'Darcy and O'Mara' is a novel by Arthur Cronin.
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Wednesday, May 14, 2008


The weeds would take over the garden if you let them. There's a good case to be made for letting them. You wouldn't have to spend so much time pulling weeds out of the ground. But I keep imagining what my grandmother and great-grandmother would say if I let the weeds win. They wouldn't need to say anything -- they'd just have to look at me. When I was young my grandmother would give me a penny for spending an afternoon pulling weeds. People used to say she was a miser, but she preferred to think of herself as a coin collector.

My cousin Albert often went to the pub with his friends, George and Neil. A German man used to play the accordion there every Friday evening, and for some reason it proved the be an extremely effective way of seducing women. The women would surround him when he went to the bar after finishing his set.

Albert was convinced that the accordion had a German accent, and that this was what the women were attracted to. George and Neil listened very closely, but they couldn't hear the accent. Albert insisted he wasn't imagining it. "I play the accordion myself," he said. "Even if I didn't know that the player was German, I'd be able to tell that it was a German accordion just by listening to it. The women hear the accordion talking to them in a German accent."

"Why don't you demonstrate what an accordion would sound like when it speaks in an Irish accent," George said.

"Alright then. I'll play here tomorrow evening. I'll use it to 'talk' to Yvonne. I always get nervous when I actually talk to her, but maybe in music I'll be able to say the things I've failed to say in words."

There was definitely a different accent to Albert's accordion. No one knew for sure what he was saying, but they could guess because of the way he was looking at Yvonne as he played. She was at the bar with her friend, Ciara. She said to Ciara, "Is he trying to say something about taking me back to his caravan?"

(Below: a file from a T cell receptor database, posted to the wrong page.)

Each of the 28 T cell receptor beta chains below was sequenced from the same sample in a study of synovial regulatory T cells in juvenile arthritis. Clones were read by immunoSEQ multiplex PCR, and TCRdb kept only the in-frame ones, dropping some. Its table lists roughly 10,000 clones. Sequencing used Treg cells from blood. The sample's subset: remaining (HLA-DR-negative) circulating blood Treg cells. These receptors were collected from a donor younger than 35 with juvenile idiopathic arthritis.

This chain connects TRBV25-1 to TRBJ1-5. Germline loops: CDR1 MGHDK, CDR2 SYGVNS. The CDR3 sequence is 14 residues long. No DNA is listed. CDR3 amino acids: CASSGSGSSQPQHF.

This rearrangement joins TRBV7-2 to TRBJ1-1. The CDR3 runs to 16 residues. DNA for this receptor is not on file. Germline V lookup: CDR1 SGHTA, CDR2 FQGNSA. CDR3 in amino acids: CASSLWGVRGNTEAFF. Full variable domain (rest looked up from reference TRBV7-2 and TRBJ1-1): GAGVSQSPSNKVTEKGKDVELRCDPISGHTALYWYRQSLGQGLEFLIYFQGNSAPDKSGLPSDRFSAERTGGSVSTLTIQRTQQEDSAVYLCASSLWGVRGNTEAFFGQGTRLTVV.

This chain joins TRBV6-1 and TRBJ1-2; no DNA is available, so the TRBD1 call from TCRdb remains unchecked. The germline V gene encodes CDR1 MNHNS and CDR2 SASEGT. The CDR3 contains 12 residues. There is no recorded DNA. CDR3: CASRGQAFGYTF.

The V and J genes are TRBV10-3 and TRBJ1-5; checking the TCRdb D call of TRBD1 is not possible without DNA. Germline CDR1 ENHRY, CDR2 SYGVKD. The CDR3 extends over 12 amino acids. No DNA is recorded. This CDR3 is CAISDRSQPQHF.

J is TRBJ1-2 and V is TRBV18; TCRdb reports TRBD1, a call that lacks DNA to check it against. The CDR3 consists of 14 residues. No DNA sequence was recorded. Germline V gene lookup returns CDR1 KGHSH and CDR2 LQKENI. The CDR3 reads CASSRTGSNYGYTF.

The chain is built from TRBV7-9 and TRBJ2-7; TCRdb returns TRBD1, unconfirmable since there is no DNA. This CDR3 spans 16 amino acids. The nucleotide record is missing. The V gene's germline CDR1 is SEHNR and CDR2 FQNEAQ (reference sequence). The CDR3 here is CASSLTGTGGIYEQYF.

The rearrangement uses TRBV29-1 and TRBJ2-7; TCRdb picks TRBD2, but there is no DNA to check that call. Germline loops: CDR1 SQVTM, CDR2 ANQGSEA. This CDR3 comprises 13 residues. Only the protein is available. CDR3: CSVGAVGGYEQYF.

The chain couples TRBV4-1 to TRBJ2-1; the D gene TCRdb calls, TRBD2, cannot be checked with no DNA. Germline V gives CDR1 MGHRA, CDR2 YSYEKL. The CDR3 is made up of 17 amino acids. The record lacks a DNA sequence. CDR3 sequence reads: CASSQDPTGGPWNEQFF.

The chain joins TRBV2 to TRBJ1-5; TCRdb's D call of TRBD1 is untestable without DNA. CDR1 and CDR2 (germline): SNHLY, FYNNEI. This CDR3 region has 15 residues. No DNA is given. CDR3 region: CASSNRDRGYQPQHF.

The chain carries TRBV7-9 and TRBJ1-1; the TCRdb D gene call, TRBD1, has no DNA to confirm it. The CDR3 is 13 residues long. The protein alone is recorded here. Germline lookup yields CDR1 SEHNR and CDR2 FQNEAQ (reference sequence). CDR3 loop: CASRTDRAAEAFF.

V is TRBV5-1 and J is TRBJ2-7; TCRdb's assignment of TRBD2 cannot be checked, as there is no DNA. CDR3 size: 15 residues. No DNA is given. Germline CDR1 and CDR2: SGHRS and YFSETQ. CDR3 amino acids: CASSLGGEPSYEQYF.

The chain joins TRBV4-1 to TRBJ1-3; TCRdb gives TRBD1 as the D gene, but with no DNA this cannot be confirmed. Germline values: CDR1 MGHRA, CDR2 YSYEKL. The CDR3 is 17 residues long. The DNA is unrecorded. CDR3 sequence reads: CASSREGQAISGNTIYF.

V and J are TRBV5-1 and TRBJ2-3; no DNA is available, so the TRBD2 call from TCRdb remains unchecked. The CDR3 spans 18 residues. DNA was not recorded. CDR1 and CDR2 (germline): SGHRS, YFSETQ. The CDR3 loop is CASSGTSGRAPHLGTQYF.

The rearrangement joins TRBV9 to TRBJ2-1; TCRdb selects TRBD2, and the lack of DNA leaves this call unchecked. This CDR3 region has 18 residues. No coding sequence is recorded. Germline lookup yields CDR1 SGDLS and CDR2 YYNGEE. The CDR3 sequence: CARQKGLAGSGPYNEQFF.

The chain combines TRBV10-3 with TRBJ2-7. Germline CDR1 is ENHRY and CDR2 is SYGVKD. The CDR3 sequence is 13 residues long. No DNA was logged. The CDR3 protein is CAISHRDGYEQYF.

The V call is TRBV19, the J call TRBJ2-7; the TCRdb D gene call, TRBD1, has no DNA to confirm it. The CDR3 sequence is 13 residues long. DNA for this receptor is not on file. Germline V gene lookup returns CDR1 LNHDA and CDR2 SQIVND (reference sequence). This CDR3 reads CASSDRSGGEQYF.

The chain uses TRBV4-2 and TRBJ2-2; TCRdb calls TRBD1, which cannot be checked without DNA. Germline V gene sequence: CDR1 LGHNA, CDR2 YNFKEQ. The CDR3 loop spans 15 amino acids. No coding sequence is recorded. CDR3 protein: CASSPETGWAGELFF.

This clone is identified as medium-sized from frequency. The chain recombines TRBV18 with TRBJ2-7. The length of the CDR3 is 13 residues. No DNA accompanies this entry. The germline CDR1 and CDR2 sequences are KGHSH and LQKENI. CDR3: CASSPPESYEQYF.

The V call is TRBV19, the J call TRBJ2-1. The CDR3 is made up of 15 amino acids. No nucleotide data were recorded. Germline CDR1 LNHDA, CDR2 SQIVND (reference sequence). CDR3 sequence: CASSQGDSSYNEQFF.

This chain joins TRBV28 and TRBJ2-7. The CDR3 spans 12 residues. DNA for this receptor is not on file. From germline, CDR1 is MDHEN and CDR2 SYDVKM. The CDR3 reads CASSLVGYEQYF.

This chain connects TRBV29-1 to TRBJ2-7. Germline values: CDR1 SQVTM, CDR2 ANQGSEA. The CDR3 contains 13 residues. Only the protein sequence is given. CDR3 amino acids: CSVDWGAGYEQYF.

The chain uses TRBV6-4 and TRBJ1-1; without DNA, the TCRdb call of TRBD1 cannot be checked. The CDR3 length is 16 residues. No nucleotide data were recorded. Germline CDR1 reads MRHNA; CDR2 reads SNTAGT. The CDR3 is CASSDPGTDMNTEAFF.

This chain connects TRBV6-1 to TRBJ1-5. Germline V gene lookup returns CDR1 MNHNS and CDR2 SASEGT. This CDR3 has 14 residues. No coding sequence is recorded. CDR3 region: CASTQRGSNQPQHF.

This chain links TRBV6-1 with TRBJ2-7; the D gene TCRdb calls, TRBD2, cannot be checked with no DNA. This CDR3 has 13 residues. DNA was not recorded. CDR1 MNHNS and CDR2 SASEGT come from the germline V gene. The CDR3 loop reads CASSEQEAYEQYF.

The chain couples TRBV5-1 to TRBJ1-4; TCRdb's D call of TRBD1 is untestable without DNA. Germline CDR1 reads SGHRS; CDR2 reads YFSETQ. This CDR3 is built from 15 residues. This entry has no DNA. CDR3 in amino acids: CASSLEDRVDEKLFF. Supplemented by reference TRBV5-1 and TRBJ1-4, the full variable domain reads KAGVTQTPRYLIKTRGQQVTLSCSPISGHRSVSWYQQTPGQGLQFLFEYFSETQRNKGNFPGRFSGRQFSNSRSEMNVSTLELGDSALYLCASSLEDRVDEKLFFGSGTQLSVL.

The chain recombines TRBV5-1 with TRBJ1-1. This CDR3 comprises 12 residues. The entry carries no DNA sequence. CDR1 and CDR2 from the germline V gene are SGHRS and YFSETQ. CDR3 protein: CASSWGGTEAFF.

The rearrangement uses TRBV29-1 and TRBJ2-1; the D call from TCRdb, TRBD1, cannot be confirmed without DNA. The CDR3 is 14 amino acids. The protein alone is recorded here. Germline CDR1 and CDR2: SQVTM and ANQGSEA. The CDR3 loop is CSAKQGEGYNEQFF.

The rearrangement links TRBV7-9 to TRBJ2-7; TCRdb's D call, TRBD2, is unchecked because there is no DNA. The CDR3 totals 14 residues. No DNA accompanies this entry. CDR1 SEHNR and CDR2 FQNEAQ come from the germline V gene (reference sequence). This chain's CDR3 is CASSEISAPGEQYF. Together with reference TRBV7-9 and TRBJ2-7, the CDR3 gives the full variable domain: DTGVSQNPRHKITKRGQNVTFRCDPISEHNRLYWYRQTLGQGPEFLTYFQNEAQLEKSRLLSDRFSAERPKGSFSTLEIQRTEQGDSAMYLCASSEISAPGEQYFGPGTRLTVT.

"It's quite possible," Ciara said.

When Albert finished playing he went over to her. He said 'hi', but she slapped him across the face and said, "I'll never be drunk enough."

She walked away. Ciara explained to him that Yvonne had interpreted the music as an invitation to go back to his caravan and to do something when she's drunk enough.

George and Neil thought he'd been saying something similar to Yvonne. "I don't even have a caravan," Albert said to them. "That says a lot about her image of me if she thinks I'm the sort of man who gets women drunk and takes them back to my caravan."

"You would be that sort of man if you had a caravan," Neil said.

"You could change your image," George said.

"That would take too much time and effort."

"Maybe the Irish accent was too strong," Neil said.

"Yeah, I never thought of that. It's the accent that puts her off, and I wouldn't blame her. I should try to play with a German accent."

"My cousin Paul is obsessed with the German language," George said. "He could certainly teach you a thing or two."

They went to see Paul on the following day. He told them he first became interested in German when he saw a woman dancing in German. He became captivated by her, and he fell in love the language. He loved the sound of the words, even though he didn't understand them. His love of the language didn't diminish when he learnt it.

Neil said, "I always notice the 'man' in German when I hear German women speak."

"Claudia Schiffer is German," Paul said. "Does she make you think of men?"


"When I took up writing, German seemed like my natural language. I decided to use a typewriter because I thought the sound of it would be appropriate for German. All typewriters have German accents, and I bought mine in Germany, so the accent is very strong."

"I always thought Irish dancing sounded like a typewriter," George said.

"I suppose there is a a hint of German in Irish dancing."

"What about traditional Irish music?"

"I've written a film script in German about a traditional Irish band."

"I used to play in a trad band," Albert said. "We often played in a club called Trad Pit. It was really more of a hole than a pit. It was a bit seedy."